At Ballybunion, The Old is New Again

The last time I played Ballybunion’s Old Course– one of the world’s premier links courses– rain was falling so hard I barely looked out from under my rain hat.  Today our caddie rued the suntan he’d gotten on a day that must have hit 75 without a cloud in the sky.

The author, who's shirt nearly matches the flat.

We started on possibly one of the best opening holes in golf– a graveyard protects the right side, quite literally meaning death for slicers.  To the left you actually have to drive the ball over another green, and the starter maintains control of traffic to prevent inadvertent injury.  Two more holes in the first six tee over other greens and rather than an annoyance it builds a sense of camaraderie among the passels of golfers who’ve come here from around the globe.  Ballybunion has an inexplicable attraction and builds a kind of joy throughout the round.  Part of this comes later, from the seaside holes, but even at the crowded beginning, being close to town, there’s a feeling of community, like you’re playing golf in a giant adult playground lacking only a tilt-a-whirl that dispenses Guinness.

At number three you first glimpse the bay and breakers in the distance– the 214-yard hole is protected by three pot bunkers and several dips and swales in front.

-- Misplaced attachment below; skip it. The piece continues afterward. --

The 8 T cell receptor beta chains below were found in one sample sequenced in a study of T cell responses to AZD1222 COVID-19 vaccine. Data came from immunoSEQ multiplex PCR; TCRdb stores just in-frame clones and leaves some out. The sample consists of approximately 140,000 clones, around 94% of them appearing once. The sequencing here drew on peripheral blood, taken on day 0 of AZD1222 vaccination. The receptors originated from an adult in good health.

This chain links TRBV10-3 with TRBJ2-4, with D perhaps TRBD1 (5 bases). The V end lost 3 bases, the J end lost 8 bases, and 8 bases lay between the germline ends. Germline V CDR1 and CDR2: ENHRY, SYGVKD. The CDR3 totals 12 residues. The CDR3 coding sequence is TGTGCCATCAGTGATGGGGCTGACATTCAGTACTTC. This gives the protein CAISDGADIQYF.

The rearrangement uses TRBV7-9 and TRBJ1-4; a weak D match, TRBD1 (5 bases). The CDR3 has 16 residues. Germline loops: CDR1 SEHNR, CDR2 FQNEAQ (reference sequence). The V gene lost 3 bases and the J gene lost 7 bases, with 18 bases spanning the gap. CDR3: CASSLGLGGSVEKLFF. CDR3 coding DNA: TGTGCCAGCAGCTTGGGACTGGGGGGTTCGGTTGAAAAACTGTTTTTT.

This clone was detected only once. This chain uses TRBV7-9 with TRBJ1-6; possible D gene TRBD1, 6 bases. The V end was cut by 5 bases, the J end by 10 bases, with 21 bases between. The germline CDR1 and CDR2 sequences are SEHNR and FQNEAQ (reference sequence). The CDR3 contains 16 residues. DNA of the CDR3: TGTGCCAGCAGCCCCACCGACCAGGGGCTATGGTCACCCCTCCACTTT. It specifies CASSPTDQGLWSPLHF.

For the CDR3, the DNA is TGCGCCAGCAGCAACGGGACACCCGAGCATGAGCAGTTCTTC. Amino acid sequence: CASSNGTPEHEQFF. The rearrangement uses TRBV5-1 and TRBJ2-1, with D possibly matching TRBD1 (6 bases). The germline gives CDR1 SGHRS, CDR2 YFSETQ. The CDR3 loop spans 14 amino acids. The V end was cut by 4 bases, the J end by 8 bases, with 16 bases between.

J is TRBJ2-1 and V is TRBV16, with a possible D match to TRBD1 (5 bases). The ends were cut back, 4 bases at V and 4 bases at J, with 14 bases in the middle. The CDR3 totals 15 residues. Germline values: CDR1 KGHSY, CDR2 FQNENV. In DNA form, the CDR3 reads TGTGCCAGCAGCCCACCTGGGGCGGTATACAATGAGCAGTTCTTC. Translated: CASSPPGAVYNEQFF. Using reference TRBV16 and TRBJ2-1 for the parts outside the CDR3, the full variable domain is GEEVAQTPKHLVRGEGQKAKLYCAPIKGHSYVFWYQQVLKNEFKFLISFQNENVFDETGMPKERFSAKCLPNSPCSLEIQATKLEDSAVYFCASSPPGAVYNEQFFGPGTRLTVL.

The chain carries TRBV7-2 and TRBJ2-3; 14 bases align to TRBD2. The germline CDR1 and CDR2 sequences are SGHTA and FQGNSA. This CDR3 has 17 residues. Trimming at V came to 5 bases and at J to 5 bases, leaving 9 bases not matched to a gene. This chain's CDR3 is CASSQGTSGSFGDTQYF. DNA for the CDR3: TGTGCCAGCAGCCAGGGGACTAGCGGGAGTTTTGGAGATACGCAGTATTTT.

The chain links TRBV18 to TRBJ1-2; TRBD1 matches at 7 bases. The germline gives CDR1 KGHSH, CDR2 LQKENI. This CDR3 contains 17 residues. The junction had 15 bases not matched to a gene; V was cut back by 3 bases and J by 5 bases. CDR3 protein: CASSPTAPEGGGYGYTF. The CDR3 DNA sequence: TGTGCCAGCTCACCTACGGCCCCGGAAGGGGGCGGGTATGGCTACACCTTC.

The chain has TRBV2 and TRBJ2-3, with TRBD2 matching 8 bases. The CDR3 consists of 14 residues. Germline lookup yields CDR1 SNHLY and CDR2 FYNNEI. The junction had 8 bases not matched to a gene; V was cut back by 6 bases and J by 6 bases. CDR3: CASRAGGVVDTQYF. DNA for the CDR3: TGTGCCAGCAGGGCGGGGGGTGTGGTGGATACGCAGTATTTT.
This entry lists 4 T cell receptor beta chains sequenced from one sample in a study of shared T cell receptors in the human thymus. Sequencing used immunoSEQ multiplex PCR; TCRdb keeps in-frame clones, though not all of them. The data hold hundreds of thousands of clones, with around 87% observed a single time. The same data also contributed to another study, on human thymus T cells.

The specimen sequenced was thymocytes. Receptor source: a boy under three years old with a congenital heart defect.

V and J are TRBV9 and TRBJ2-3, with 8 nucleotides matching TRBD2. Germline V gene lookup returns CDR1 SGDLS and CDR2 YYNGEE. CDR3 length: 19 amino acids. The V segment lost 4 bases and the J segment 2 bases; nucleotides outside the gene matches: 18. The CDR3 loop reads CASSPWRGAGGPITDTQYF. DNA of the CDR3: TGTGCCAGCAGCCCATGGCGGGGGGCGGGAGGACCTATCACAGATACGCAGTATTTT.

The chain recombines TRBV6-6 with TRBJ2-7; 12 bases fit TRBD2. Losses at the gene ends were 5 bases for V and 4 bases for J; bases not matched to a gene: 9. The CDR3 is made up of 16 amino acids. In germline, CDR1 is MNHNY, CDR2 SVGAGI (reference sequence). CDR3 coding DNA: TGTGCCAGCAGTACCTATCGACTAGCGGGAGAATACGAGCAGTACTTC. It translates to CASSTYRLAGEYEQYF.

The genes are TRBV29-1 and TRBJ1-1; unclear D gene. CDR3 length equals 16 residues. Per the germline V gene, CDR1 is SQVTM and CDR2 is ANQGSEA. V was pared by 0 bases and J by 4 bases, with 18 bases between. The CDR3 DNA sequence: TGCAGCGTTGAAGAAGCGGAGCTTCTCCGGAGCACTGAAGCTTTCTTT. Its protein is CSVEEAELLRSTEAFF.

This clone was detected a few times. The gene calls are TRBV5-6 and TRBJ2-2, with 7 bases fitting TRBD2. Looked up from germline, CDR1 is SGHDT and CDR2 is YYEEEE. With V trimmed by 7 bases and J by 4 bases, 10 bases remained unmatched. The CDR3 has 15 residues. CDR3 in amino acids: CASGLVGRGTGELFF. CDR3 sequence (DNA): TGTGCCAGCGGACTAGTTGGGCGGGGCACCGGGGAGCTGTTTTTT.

Decent backswings and follow-throughs, excellent grammar.

The quirky routing adds to the attractions.  Back-to-back par fives challenge at number four and five before number six turns directly toward the ocean, with a green perched on the edge of a drop-off down to the beach.  The green itself, like many here, has a soft side and a dangerous side– my surprisingly well-struck approach hit the wrong side, leaving a delicate pitch to the putting surface.

The seventh presents a difficult choice: tempt the water on your tee shot by taking the ball out on the edge of the sea and letting the wind blow it back to the left, or hit to the right and face an approach that risks flairing off right into breaking waves.

I played the course in the company of several other golf journalists as well as Rory Mathews– the other Irish Rory M.– a representative of the Irish Tourist Board.  We had many laughs, applauded great shots and rued bad breaks and bantered with master caddie Adrian Carr en route.

Number thirteen was perhaps my favorite hole on the course, a short par five of 476 yards that presents the greatest of golf dilemmas on the second shot: whether to lay up or carry a burn short of the green.  It precedes a par three that our caddie guessed that maybe one golfer every two weeks hits the green on.  And we left that opportunity to others.  Fourteen precedes another par three  that requires a stout driver to reach the putting surface.

We found Ballybunion Old to be eminently user friendly, especially compared to some of the other links courses we played this week.  The fact that it is difficult to understand exactly why it’s so good is just part of it’s charm.  But experts obviously agree, as the course is listed among the top 20 in the world.

Finishing with the starter.





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